This take on "stealth marketing" is original - but doesn't quite convince
Cert: 15, 96 mins
Starring: Demi Moore, David Duchovny, Amber Heard, Gary Cole, Ben Hollingsworth
The Joneses sounds like a great film, until you have to watch it. That’s when it becomes a distinctly average one. David Duchovny is married to Demi Moore, and together they are The Joneses, who’ve recently moved to a new neighbourhood with their oh-so-perfect kids (Ben Hollingsworth and Amber Heard).
Only, they’re not The Joneses at all – they’re a family unit of “stealth marketers”, employed to stroll around town wearing the latest clothes, using the latest gadgets, drinking the latest drinks, and therefore getting all their new friends to do the same. As the tagline could have said: Stealth marketing, scary huh?
And it would be, if any of it made sense. Certainly, there’s a good 20 minutes when this seems an incredibly clever idea for a film – you get to explore the nature of marketing, the inherent dishonesty of advertising in human form, the way that we all, in some ways, become what we do for a living – but pretty soon you realise that, barring the odd scene thrown in the direction of these ideas, this is essentially the cartoon version of what a good film could have been.
Example: Duchovny and Moore invite their neighbours in for a drink, and give one of them (played by Gary Cole) a beer. It’s a Stella, a product The Joneses are marketing. “You’re right!” exclaims Cole as if he’s discovered how to turn metal to gold, “that’s a really good beer!”. It’s a Stella. A Stella! Have you not had a beer of any kind before, Gary? Or any variety of chilled beverage? Because, really, that’s the only explanation for his reaction. And so it goes with every product they flog – from mobile phones to golf clubs to cars to skate boards to – in one inexplicable instance – a particular combo of scarf and lipstick. “What?” you feel like screaming. “You people never knew these things existed before? It’s just a scarf and lipstick, so what if Amber Heard is wearing it?”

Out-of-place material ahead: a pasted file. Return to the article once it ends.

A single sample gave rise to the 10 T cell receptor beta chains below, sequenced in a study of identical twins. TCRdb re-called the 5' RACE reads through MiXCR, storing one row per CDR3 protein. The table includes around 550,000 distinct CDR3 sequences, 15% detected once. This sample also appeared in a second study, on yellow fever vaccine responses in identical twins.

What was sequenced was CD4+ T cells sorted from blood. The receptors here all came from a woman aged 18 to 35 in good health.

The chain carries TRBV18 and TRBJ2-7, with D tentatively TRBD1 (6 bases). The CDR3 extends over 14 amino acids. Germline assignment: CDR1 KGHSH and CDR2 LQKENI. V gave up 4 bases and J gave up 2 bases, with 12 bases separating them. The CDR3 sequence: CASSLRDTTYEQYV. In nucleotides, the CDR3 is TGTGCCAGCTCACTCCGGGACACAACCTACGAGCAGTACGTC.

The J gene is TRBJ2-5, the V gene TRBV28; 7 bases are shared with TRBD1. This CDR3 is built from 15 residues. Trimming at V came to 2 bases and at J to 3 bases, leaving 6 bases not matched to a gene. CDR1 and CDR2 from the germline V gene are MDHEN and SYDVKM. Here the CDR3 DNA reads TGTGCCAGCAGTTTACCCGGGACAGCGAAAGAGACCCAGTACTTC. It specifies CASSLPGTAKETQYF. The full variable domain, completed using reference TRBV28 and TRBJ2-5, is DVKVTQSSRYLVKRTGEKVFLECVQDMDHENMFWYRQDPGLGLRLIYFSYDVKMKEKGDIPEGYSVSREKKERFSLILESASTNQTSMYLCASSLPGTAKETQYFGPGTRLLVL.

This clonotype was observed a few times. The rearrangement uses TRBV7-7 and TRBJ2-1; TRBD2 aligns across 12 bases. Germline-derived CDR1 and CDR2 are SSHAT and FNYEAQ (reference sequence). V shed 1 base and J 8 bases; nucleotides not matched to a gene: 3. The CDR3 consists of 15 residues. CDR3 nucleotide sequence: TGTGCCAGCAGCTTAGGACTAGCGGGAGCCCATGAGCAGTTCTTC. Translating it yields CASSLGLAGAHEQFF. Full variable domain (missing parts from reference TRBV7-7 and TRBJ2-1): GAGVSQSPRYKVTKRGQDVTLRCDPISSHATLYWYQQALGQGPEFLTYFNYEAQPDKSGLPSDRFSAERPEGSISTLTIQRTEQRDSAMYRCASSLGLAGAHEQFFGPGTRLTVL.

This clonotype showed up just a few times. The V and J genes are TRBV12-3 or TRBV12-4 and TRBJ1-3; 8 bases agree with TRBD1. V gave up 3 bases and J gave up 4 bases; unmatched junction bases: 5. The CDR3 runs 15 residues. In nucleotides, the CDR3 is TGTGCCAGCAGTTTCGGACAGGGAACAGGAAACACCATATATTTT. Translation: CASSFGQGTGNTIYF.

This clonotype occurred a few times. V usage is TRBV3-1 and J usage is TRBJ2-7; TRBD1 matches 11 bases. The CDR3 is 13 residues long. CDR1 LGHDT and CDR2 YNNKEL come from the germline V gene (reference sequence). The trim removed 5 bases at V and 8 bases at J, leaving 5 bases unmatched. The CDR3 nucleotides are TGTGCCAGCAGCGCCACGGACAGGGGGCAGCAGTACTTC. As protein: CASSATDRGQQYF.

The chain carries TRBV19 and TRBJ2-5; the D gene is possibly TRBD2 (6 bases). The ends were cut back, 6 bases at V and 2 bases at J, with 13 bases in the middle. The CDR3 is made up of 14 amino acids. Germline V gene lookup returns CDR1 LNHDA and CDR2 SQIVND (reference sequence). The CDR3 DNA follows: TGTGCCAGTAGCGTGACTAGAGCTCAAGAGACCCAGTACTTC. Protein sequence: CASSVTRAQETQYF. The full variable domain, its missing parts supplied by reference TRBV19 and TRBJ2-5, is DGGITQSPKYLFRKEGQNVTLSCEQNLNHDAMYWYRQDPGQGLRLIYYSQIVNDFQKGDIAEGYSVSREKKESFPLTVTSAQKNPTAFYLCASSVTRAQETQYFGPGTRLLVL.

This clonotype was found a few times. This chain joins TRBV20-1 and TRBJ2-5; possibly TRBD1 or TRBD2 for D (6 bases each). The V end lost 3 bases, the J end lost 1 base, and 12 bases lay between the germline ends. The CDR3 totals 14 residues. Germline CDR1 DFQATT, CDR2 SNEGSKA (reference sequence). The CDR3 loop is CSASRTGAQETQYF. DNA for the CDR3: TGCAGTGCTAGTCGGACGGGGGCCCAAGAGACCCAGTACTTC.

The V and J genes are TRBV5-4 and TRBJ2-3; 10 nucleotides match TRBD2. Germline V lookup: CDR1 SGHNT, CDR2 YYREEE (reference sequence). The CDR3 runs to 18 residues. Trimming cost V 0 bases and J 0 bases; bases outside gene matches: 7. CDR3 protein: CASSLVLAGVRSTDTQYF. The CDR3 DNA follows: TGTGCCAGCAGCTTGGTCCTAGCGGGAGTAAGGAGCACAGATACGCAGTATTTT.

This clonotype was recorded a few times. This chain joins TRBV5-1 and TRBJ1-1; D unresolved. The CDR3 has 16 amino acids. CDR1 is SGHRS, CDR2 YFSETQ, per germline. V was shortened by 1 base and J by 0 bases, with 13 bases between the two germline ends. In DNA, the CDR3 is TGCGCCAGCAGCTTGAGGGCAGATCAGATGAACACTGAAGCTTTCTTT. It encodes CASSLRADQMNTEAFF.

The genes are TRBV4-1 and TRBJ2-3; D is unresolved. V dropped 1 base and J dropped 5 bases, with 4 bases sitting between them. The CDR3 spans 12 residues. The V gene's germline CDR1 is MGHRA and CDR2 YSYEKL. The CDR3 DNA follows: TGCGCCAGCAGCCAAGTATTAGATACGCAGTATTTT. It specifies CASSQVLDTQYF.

I kid you not, most of this is done in montage, and at the end, virtually every girl in the high-school is wearing this same scarf and lipstick due to Amber’s “stealth marketing” campaign (ie wearing it and looking hot). I’m sorry, that’s not stealth marketing, that’s mass hysteria, and trust me, if the advertising companies could bottle that, they would.
And so, the rest of the film – with, predictably, some of the people biting off more than they can chew in buying these products – loses any foothold it had on reality.
It’s all the more frustrating because, just beneath the surface, there’s a very good film here just waiting to get out. You can see it in the moments of mournful regret of Duchovny’s character, a washed-up golf pro who doesn’t know what he’s doing with his life. Or the “son”, and how he’s playing a role in more ways than one. Sadly, the script needed a few more drafts and a more delicate directorial hand to dig them out. As far as products go, The Joneses is just shy of the real deal.
5 out of 10